I had a wonderful time being interviewed by Kc Rossi, for her Women Developing Brilliance podcast!
You can take a listen as we talk about:
- Why branding and writing are inseparable
- The secret to keep creative juices flowing
- The biggest benefit to a narrow niche
Looking to get booked on podcasts? Learn from my experiences.
At the beginning of 2019, I set myself the very modest goal of being interviewed for at least five podcasts — a small goal, yes, but one I felt I could accomplish among other goals for the year. At the end of 2018, I had published a book, Branding for Beginners, and I thought it would be a good hook for getting on podcasts geared toward small businesses. With so many podcasts out there, I thought surely I should be able to get interviewed by at least five.
In January, I joined a Facebook group for speakers and authors. This was good timing for me, because the beginning of the year seems to be when a lot of podcast producers put out calls for potential guests. Several podcast hosts posted in the group that they were looking for guests, so I checked out their podcasts and wrote to those I thought would be a good fit for me as someone who runs my own freelancing business and had recently published a book — I knew I could provide some valuable advice to their podcast audiences. Continue reading
Guest Post by Peter Geyer, MBA
You have finally scheduled a meeting with a potential investor to fund your new company.
You only have a few minutes to convince them that you are their perfect future partner.
Your marketing department (you) has spoken with your controller (your co-founder) and your engineering department (both of you), and you have developed the perfect pitch deck to present to this investor. It has nice graphics, it has numbers, it has a description of your product.
The investor is not impressed.
But why? You have a great product and all you need is some seed money to make yourself and your investor millions. How could the investor not see your potential?
Maybe it’s because you didn’t address the 5 essential things that your pitch deck should say about you. Continue reading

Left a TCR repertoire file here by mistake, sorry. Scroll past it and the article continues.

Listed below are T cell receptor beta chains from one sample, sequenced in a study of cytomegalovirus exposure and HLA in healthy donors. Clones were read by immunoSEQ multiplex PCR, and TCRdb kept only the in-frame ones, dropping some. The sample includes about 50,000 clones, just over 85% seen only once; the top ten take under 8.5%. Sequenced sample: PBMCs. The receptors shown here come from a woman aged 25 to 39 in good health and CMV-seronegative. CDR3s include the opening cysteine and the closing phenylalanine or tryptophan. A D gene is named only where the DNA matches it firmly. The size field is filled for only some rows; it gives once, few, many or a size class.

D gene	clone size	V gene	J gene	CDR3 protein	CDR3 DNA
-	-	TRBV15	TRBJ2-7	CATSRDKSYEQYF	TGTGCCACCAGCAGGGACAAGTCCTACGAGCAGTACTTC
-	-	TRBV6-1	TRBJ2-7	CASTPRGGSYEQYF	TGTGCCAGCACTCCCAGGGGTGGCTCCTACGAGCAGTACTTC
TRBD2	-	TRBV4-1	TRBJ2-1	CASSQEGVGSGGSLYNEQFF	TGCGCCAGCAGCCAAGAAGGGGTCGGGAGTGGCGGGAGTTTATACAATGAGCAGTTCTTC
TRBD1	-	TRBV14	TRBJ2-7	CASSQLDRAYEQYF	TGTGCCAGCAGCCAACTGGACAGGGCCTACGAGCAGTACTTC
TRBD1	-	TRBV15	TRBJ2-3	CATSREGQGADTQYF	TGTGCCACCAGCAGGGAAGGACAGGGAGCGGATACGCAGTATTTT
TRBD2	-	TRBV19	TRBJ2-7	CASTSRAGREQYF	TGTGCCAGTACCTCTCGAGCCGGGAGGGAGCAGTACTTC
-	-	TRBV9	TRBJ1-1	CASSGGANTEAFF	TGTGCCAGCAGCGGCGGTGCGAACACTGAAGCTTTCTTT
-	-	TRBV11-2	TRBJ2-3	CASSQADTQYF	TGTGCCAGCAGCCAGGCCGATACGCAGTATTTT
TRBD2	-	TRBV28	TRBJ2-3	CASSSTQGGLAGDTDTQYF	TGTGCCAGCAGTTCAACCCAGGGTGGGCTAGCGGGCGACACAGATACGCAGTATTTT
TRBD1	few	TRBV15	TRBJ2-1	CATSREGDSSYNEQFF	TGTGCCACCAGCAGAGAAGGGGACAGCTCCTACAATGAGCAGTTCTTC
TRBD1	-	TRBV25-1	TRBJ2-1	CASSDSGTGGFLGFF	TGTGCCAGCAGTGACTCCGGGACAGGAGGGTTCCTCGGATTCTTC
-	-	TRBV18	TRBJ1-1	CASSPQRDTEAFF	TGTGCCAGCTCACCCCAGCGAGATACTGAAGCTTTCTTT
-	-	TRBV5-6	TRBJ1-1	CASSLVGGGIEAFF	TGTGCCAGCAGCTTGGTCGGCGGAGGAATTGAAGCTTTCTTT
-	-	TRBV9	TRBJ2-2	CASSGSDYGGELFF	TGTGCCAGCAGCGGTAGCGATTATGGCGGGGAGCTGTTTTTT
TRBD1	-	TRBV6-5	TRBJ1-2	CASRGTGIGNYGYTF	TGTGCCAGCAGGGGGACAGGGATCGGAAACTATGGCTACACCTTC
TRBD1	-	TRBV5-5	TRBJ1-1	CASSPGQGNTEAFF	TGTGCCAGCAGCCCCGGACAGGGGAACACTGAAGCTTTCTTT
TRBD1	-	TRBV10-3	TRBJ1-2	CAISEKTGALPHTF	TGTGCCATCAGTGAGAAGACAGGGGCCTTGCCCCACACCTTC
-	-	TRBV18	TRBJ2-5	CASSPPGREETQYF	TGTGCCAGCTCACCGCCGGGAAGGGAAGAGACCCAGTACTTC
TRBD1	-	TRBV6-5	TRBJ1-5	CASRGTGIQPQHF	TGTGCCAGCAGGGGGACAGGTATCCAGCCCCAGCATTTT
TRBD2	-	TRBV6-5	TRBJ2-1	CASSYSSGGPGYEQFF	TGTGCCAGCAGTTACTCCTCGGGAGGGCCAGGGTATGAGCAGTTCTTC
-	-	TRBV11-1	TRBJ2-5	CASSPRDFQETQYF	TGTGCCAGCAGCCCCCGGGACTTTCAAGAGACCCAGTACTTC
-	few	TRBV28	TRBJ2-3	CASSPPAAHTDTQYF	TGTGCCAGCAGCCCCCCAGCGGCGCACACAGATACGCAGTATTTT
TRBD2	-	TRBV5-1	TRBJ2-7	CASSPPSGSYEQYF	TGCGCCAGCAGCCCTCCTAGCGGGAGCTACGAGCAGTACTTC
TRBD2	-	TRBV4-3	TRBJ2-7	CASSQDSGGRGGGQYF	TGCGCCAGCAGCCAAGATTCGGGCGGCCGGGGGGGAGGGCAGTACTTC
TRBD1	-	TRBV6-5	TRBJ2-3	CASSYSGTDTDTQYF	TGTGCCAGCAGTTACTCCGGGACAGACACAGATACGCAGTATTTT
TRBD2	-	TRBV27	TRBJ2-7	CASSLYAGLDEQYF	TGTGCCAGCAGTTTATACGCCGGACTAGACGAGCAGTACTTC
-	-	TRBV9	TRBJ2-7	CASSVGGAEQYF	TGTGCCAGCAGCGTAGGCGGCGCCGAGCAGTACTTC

I’ve been thinking a lot lately about Expectation Escalation. Sometimes, we have to go above-and-beyond the usual amount we accomplish in one day. That’s natural. But just the mere fact that we could do it one day can sometimes lead to the expectation that you can always operate at that level. It’s like being able to sprint fast for 50 meters, and then having everyone expect you to run that fast all the time.
On my weekly calendar, I write down what I want to accomplish each week. Then, I break it down by day to fit those tasks in with my daily client work. Some days, I accomplish everything on the To-Do list and then have time to spare. Some days, I add to the To-Do list, figuring I must not have done enough, or I was too easy on myself. Continue reading
I hear it all the time – “If you’re not making mistakes, you’re not trying anything new.”
While it’s comforting to hear that everyone makes mistakes, they can be a small blow to the ego. I’ve made lots of mistakes over my professional career. Some still stick in my mind and return from time to time to serve as cautionary tales.
It’s great to learn from mistakes and look back on them. But another important factor in the experience is how you react to the mistake at the time. Continue reading
Here’s another of my savable, printable, bulletin-board-pinnable infographics. The topic: WHAT vs. WHICH.
Use of these two words when asking questions can be confusing for some folks, which is why we have created a fun way of remembering. Continue reading